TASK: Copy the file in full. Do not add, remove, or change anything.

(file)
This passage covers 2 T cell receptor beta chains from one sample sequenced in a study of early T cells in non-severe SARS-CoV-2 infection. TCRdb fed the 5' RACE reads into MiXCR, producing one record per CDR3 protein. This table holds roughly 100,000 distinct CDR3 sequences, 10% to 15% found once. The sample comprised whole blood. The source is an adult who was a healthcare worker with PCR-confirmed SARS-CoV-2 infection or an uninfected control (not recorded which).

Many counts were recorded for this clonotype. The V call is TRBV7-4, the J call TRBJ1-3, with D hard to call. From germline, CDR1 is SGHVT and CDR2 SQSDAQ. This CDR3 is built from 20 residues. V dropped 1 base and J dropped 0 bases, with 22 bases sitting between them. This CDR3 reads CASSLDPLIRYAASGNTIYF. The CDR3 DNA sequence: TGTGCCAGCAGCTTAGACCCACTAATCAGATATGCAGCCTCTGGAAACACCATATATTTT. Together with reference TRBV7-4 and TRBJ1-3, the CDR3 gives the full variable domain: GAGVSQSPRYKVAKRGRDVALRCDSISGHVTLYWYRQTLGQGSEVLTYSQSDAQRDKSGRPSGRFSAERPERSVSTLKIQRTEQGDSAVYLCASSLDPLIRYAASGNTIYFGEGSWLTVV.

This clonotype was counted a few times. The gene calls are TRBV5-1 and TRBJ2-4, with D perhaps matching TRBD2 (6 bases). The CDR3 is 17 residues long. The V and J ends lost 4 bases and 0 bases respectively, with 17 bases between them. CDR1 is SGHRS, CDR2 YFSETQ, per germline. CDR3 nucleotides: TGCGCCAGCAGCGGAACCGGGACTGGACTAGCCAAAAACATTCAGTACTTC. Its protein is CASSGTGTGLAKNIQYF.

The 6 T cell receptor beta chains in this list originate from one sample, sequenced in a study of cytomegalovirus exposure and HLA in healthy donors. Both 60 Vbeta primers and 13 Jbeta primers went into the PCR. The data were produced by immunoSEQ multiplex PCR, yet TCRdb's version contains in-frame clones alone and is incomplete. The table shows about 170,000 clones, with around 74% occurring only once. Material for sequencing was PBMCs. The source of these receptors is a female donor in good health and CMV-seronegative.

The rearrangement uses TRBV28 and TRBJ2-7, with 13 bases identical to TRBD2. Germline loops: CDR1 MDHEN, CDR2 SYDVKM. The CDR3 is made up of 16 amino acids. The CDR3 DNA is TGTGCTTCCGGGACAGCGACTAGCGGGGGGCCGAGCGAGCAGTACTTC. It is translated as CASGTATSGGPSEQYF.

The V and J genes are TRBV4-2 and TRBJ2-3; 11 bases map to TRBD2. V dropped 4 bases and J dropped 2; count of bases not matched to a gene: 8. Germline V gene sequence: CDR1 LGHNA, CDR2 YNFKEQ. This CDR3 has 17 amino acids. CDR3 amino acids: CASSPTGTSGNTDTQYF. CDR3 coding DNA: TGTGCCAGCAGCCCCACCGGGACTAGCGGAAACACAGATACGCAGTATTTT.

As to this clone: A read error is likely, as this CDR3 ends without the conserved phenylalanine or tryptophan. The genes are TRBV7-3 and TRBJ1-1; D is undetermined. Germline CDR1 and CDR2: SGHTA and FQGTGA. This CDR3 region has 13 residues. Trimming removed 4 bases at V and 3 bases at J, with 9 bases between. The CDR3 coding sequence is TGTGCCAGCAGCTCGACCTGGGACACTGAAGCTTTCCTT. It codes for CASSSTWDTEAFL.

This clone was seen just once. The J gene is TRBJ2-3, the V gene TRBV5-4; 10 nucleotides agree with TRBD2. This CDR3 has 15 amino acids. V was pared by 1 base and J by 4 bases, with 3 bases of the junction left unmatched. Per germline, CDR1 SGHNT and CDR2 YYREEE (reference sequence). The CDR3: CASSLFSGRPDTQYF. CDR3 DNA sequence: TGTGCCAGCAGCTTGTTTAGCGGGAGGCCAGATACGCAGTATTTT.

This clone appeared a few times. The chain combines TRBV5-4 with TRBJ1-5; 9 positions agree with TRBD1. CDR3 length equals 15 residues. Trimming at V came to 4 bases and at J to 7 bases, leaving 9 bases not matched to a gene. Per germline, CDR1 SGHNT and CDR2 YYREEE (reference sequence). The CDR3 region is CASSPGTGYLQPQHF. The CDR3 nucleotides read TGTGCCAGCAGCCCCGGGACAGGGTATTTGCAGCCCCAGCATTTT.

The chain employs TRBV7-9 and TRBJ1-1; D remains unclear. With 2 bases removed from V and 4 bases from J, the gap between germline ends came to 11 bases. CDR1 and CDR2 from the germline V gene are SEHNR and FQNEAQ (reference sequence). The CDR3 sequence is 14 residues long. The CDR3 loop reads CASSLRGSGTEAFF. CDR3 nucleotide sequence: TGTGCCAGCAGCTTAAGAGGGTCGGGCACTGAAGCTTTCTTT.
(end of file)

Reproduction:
This passage covers 2 T cell receptor beta chains from one sample sequenced in a study of early T cells in non-severe SARS-CoV-2 infection. TCRdb fed the 5' RACE reads into MiXCR, producing one record per CDR3 protein. This table holds roughly 100,000 distinct CDR3 sequences, 10% to 15% found once. The sample comprised whole blood. The source is an adult who was a healthcare worker with PCR-confirmed SARS-CoV-2 infection or an uninfected control (not recorded which).

Many counts were recorded for this clonotype. The V call is TRBV7-4, the J call TRBJ1-3, with D hard to call. From germline, CDR1 is SGHVT and CDR2 SQSDAQ. This CDR3 is built from 20 residues. V dropped 1 base and J dropped 0 bases, with 22 bases sitting between them. This CDR3 reads CASSLDPLIRYAASGNTIYF. The CDR3 DNA sequence: TGTGCCAGCAGCTTAGACCCACTAATCAGATATGCAGCCTCTGGAAACACCATATATTTT. Together with reference TRBV7-4 and TRBJ1-3, the CDR3 gives the full variable domain: GAGVSQSPRYKVAKRGRDVALRCDSISGHVTLYWYRQTLGQGSEVLTYSQSDAQRDKSGRPSGRFSAERPERSVSTLKIQRTEQGDSAVYLCASSLDPLIRYAASGNTIYFGEGSWLTVV.

This clonotype was counted a few times. The gene calls are TRBV5-1 and TRBJ2-4, with D perhaps matching TRBD2 (6 bases). The CDR3 is 17 residues long. The V and J ends lost 4 bases and 0 bases respectively, with 17 bases between them. CDR1 is SGHRS, CDR2 YFSETQ, per germline. CDR3 nucleotides: TGCGCCAGCAGCGGAACCGGGACTGGACTAGCCAAAAACATTCAGTACTTC. Its protein is CASSGTGTGLAKNIQYF.

The 6 T cell receptor beta chains in this list originate from one sample, sequenced in a study of cytomegalovirus exposure and HLA in healthy donors. Both 60 Vbeta primers and 13 Jbeta primers went into the PCR. The data were produced by immunoSEQ multiplex PCR, yet TCRdb's version contains in-frame clones alone and is incomplete. The table shows about 170,000 clones, with around 74% occurring only once. Material for sequencing was PBMCs. The source of these receptors is a female donor in good health and CMV-seronegative.

The rearrangement uses TRBV28 and TRBJ2-7, with 13 bases identical to TRBD2. Germline loops: CDR1 MDHEN, CDR2 SYDVKM. The CDR3 is made up of 16 amino acids. The CDR3 DNA is TGTGCTTCCGGGACAGCGACTAGCGGGGGGCCGAGCGAGCAGTACTTC. It is translated as CASGTATSGGPSEQYF.

The V and J genes are TRBV4-2 and TRBJ2-3; 11 bases map to TRBD2. V dropped 4 bases and J dropped 2; count of bases not matched to a gene: 8. Germline V gene sequence: CDR1 LGHNA, CDR2 YNFKEQ. This CDR3 has 17 amino acids. CDR3 amino acids: CASSPTGTSGNTDTQYF. CDR3 coding DNA: TGTGCCAGCAGCCCCACCGGGACTAGCGGAAACACAGATACGCAGTATTTT.

As to this clone: A read error is likely, as this CDR3 ends without the conserved phenylalanine or tryptophan. The genes are TRBV7-3 and TRBJ1-1; D is undetermined. Germline CDR1 and CDR2: SGHTA and FQGTGA. This CDR3 region has 13 residues. Trimming removed 4 bases at V and 3 bases at J, with 9 bases between. The CDR3 coding sequence is TGTGCCAGCAGCTCGACCTGGGACACTGAAGCTTTCCTT. It codes for CASSSTWDTEAFL.

This clone was seen just once. The J gene is TRBJ2-3, the V gene TRBV5-4; 10 nucleotides agree with TRBD2. This CDR3 has 15 amino acids. V was pared by 1 base and J by 4 bases, with 3 bases of the junction left unmatched. Per germline, CDR1 SGHNT and CDR2 YYREEE (reference sequence). The CDR3: CASSLFSGRPDTQYF. CDR3 DNA sequence: TGTGCCAGCAGCTTGTTTAGCGGGAGGCCAGATACGCAGTATTTT.

This clone appeared a few times. The chain combines TRBV5-4 with TRBJ1-5; 9 positions agree with TRBD1. CDR3 length equals 15 residues. Trimming at V came to 4 bases and at J to 7 bases, leaving 9 bases not matched to a gene. Per germline, CDR1 SGHNT and CDR2 YYREEE (reference sequence). The CDR3 region is CASSPGTGYLQPQHF. The CDR3 nucleotides read TGTGCCAGCAGCCCCGGGACAGGGTATTTGCAGCCCCAGCATTTT.

The chain employs TRBV7-9 and TRBJ1-1; D remains unclear. With 2 bases removed from V and 4 bases from J, the gap between germline ends came to 11 bases. CDR1 and CDR2 from the germline V gene are SEHNR and FQNEAQ (reference sequence). The CDR3 sequence is 14 residues long. The CDR3 loop reads CASSLRGSGTEAFF. CDR3 nucleotide sequence: TGTGCCAGCAGCTTAAGAGGGTCGGGCACTGAAGCTTTCTTT.